Born of Jewish parents, Yanni Hufnagel grew up in Scarsdale, New York where he actively played lacrosse and basketball in High School, until he was cut from the varsity basketball team his junior year. Fortunately for basketball, his relationship with the sport would not stop there, as he went on to take a position commentating games for very the team he was cut from, reaching local access and cable tv audiences, and permitting Yanni Hufnagel the opportunity to perform, if not visually for audiences, at least audibly. It was while commentating for these high school games that Yanni’s charisma and knowledge of the game would plant the seed necessary for growing his way towards a career in a game that he was once told he wasn’t good enough to compete in.
Yanni Hufnagel’s career in basketball started to take root in 2009 when he become the assistant coach for Harvard University’s Mens basketball team, the Harvard Crimson. He proved his chops as assistant coach by aggressively recruiting top talent to the school, helping to pave the way for unparalleled success in the schools modern program. During his four year reign as assistant coach, the Harvard Crimson boasted an impressive 90-30 winning record, and a spectacular showing in the 2013 NCAA tournament, when Harvard bested number three ranked New Mexico in a shocking upset.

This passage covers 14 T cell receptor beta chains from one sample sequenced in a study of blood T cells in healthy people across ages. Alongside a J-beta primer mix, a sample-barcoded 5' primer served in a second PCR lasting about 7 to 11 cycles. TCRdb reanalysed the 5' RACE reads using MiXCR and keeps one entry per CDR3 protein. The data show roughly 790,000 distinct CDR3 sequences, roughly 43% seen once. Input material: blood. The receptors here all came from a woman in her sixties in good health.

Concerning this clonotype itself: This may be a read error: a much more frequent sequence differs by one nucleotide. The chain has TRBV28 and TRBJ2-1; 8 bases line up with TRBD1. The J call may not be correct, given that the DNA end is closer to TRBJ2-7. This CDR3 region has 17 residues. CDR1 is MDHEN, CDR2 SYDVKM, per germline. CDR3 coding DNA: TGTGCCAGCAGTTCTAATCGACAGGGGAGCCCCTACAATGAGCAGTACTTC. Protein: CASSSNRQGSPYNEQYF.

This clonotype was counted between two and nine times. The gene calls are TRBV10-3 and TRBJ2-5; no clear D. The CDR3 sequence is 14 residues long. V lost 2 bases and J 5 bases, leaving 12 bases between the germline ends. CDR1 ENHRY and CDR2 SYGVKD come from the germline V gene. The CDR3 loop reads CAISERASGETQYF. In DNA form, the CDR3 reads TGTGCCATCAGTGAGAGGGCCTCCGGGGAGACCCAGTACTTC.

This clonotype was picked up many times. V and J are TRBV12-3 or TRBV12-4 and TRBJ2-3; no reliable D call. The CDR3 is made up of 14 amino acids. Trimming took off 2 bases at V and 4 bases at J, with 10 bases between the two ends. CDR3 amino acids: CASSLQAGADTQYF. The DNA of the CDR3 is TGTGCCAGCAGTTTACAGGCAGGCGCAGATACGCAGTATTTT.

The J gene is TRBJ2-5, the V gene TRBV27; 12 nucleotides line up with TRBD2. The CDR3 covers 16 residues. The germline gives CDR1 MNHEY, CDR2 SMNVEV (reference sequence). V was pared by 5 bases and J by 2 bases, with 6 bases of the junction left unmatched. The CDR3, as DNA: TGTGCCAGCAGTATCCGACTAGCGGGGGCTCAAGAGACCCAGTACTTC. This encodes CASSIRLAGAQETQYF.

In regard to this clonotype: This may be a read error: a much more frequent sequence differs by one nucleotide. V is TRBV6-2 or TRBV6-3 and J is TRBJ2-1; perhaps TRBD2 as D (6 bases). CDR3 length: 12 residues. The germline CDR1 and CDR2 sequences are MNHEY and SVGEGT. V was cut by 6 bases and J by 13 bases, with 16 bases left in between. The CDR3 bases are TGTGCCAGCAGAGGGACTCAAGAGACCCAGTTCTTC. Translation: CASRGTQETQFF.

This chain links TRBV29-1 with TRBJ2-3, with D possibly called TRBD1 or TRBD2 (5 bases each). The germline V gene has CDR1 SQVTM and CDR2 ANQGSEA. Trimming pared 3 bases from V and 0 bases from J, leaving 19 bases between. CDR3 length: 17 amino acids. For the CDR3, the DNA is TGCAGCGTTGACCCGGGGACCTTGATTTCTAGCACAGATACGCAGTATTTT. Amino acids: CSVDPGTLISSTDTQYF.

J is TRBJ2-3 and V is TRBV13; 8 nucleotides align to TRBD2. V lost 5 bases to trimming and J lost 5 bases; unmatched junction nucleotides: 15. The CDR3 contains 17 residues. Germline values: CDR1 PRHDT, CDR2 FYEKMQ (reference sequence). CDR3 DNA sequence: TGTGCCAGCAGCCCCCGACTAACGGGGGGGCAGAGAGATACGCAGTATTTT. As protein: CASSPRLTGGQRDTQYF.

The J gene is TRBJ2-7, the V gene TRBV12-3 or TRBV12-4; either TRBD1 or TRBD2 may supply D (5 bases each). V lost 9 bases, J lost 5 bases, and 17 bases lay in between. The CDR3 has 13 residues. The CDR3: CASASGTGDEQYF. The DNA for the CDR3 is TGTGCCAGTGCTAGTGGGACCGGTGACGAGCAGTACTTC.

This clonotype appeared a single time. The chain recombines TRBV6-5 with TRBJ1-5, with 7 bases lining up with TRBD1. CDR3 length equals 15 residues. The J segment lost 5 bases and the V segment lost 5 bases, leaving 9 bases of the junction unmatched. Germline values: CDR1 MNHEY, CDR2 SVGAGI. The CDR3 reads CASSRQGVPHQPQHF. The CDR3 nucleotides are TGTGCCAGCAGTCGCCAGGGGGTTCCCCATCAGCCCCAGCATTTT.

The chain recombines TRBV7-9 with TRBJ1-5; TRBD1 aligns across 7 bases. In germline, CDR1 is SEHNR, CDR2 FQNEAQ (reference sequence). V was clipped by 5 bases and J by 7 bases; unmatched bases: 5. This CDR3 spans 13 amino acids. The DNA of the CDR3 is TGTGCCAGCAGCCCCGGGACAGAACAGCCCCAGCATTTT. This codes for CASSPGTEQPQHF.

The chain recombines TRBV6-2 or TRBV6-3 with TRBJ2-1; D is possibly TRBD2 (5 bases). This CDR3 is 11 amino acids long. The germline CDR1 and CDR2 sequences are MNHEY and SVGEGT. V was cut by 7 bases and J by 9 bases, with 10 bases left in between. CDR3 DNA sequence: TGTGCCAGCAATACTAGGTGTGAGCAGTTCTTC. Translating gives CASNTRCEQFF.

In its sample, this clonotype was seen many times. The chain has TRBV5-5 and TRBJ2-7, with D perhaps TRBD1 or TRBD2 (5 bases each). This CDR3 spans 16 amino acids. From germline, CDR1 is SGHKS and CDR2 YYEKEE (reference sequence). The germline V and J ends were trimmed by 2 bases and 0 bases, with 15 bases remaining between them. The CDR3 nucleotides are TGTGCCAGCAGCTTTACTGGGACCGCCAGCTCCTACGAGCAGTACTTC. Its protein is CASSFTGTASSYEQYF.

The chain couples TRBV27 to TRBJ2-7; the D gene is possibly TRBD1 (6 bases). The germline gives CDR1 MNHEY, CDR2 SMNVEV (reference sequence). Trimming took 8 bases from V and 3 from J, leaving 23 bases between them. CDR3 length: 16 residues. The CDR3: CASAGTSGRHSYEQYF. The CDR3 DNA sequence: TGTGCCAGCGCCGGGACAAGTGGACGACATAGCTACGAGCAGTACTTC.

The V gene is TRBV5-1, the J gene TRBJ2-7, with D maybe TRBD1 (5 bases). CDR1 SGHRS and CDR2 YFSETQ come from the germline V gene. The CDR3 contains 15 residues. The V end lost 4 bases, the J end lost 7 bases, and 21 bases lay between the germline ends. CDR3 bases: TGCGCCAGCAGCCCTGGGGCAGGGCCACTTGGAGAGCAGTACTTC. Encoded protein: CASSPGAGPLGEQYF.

After Harvard, Yanni Hufnagel went on to staff coaching positions with Vanderbilt, University of California, Berkley, and University of Nevada, Reno, and experienced various levels of success. During his time with the California Golden Bears, he was able to help lift the team to a 2016 NCAA playoff slot, but his success at the school was overshadowed due to allegations of sexual harassment by a female news reporter, which ultimately resulted in his termination from the University, despite his appeals for justice. Yanni would go on to become responsible for one more NCAA berth, in 2017, while on the coaching staff for University of Nevada, Reno, but it would be his last tournament appearance as a college assistant basketball coach, as the details from the sexual harassment case would ultimately prove too damaging for the perpetuation of his college coaching career, despite all his years of success.